JCPOA Has Paid Expected Dividends

JCPOA Has Paid  Expected DividendsJCPOA Has Paid  Expected Dividends

A nuclear negotiator explained how Iran has benefited from the historic nuclear deal with world powers, underlining the recognition of its right to peaceful nuclear energy as the most notable outcome.

Speaking to state television on Monday, just three days ahead of the first anniversary of the accord, Abbas Araqchi added that establishing the country's right to nuclear energy was the biggest achievement of the agreement.

The pact was negotiated with P5+1 (the five permanent members of the UN Security Council plus Germany) with the aim of ending a 12-year standoff over Tehran's nuclear program.

It went into force in January to grant Iran sanctions relief in return for temporary curbs on its civilian nuclear work.

Asked to what extent the pact has fulfilled the public's expectations, Araqchi, who is also a deputy foreign minister, said, "The people's main demand under pressure and sanctions was reflected in the popular slogan that 'we have an inalienable right to nuclear energy'. Has the Joint Comprehensive Plan of Action not established that right? In my view, it has proved completely successful."

He noted that prior to the completion of the action plan, Iran was facing a ban on work related to the nuclear energy.

"[The powers] demanded that we abandon enrichment activities and shut down the Fordo facility. Thanks to the JCPOA, our nuclear energy activities are now considered legitimate," he said.

Tehran was committed by the pact to uninstall about two-thirds of centrifuges at Natanz and Fordo nuclear sites, convert the Arak heavy water reactor into a facility that produces less plutonium and cut its reserves of heavy water below 130 tons by selling, diluting or disposing of the excess amounts, under certain conditions.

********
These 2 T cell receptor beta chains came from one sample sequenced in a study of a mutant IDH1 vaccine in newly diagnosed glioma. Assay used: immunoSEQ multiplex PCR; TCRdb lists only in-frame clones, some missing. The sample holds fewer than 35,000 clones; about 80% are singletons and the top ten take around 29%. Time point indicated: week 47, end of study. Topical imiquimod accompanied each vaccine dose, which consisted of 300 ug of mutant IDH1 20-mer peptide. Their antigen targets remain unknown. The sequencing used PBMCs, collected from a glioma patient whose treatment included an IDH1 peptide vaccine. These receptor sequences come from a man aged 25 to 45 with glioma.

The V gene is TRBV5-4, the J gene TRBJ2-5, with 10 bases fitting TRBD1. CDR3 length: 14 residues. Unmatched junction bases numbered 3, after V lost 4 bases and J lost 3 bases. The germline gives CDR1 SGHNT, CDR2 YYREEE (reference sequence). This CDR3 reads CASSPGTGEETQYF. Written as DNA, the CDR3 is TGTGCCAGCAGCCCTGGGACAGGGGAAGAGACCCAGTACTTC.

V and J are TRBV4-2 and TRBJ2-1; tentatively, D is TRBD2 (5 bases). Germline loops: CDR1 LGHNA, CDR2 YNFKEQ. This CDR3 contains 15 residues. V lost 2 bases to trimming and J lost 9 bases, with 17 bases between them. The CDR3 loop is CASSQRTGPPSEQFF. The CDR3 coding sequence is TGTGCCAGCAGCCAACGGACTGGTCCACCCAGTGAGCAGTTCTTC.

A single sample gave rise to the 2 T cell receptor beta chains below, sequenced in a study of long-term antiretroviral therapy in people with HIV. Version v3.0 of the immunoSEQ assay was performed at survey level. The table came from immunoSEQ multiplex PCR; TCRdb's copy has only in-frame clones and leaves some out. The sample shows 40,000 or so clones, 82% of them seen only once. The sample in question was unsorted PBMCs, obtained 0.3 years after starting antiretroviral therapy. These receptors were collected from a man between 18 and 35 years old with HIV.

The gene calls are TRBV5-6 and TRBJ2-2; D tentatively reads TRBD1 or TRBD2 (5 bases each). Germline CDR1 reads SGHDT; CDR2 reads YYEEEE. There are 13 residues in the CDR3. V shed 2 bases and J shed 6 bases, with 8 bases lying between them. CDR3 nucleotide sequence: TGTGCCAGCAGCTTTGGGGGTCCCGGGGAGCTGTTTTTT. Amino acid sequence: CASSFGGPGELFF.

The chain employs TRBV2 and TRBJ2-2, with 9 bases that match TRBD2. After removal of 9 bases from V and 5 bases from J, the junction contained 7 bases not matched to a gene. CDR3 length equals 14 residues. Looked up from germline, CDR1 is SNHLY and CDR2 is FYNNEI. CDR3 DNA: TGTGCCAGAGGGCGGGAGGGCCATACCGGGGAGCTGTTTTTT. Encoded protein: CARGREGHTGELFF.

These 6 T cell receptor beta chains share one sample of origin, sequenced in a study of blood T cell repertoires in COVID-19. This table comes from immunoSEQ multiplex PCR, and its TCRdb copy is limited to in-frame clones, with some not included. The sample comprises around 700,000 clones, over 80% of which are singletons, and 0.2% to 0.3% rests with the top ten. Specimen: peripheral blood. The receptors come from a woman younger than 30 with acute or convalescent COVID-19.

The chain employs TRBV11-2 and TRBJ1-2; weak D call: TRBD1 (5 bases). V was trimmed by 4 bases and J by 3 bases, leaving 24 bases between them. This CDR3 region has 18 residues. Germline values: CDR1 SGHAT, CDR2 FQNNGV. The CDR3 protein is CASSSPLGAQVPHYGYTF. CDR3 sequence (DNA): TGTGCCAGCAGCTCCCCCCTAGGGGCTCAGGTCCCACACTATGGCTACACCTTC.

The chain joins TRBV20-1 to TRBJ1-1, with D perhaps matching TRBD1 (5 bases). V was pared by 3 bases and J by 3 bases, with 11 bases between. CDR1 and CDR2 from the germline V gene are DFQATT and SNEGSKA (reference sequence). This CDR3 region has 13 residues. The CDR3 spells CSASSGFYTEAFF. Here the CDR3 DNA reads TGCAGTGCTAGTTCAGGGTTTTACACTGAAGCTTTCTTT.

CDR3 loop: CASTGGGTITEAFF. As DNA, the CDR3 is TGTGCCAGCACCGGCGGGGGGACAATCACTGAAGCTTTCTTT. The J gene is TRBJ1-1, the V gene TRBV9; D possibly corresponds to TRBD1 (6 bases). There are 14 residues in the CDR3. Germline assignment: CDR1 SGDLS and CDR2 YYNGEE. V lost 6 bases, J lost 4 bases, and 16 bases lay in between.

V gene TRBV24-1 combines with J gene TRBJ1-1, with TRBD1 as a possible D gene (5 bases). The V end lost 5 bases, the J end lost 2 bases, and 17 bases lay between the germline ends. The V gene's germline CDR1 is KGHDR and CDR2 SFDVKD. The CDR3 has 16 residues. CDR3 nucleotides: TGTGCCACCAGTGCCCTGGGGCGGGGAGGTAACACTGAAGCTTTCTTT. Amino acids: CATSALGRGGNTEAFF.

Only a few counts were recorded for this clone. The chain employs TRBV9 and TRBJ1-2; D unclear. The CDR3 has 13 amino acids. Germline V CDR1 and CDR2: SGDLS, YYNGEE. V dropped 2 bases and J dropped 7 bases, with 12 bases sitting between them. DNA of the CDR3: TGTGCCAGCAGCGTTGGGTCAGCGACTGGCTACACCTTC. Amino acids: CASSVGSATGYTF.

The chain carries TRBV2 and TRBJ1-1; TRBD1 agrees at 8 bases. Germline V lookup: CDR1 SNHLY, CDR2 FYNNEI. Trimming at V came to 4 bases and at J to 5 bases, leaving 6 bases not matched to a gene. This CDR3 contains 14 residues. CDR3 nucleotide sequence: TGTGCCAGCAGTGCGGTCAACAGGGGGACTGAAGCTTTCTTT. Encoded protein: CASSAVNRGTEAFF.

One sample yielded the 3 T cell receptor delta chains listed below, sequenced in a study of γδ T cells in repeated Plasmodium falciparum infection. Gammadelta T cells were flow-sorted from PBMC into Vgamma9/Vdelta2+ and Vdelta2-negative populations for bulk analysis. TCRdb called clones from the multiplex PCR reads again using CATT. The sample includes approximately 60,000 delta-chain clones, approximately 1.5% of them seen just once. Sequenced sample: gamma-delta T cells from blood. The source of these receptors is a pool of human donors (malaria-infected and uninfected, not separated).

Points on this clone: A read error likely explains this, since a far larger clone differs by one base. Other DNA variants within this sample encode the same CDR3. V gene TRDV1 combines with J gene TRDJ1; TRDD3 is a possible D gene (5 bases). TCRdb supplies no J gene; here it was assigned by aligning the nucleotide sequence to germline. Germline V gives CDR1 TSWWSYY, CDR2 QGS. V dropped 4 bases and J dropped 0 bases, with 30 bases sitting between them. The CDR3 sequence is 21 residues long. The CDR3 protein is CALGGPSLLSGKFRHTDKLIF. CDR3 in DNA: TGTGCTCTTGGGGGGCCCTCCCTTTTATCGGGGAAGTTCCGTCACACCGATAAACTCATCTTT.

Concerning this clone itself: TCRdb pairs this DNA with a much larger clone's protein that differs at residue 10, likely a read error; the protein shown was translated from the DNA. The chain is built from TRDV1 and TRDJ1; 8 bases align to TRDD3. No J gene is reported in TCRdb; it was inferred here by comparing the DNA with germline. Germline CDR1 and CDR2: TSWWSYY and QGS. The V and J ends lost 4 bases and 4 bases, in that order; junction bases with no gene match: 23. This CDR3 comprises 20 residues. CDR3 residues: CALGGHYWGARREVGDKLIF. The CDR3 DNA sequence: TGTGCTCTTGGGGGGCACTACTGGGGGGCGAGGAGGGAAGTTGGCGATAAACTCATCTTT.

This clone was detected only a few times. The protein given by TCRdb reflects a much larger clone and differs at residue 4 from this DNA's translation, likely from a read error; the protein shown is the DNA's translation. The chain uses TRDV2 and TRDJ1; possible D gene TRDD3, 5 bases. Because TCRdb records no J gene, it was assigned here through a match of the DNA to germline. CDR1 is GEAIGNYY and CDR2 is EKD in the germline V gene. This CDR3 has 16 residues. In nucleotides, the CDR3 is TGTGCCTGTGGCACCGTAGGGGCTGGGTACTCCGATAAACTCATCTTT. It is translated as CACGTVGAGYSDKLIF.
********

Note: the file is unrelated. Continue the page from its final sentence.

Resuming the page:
Araqchi, who heads the Foreign Ministry's office for the JCPOA implementation, said the UN Security Council had prohibited other countries from helping Iran and asked Tehran to cease heavy water production.

"Now it has terminated its sanctions resolutions, recognized our right to heavy water and is helping modernize [the Arak facility]," he said.

"We have not suspended uranium enrichment even for one day … The JCPOA was meant to remove the sanctions, which had crippled Iran's economy. Now they have been lifted."

While acknowledging that the remaining non-nuclear US sanctions and those imposed over alleged money-laundering charges keep hurting the economy, the deputy minister noted that the action plan has committed the other side to removing or ceasing the application of only nuclear-related sanctions.

  US Paid for Heavy Water

Araqchi said the agreement has also benefited Iran by allowing it to market its heavy water supplies.

"A controversial deal finalized with the US companies in April to sell them 32 tons heavy water finally went ahead, despite opposition from hawkish US lawmakers," he said.

"We sold the Americans 32 tons and received the money."

Araqchi said Tehran also managed to prevent the lifting of sanctions from being tied to Iran's missile activities during the two years of negotiations that led to the deal.

"It was a huge accomplishment and took a lot of energy," he said.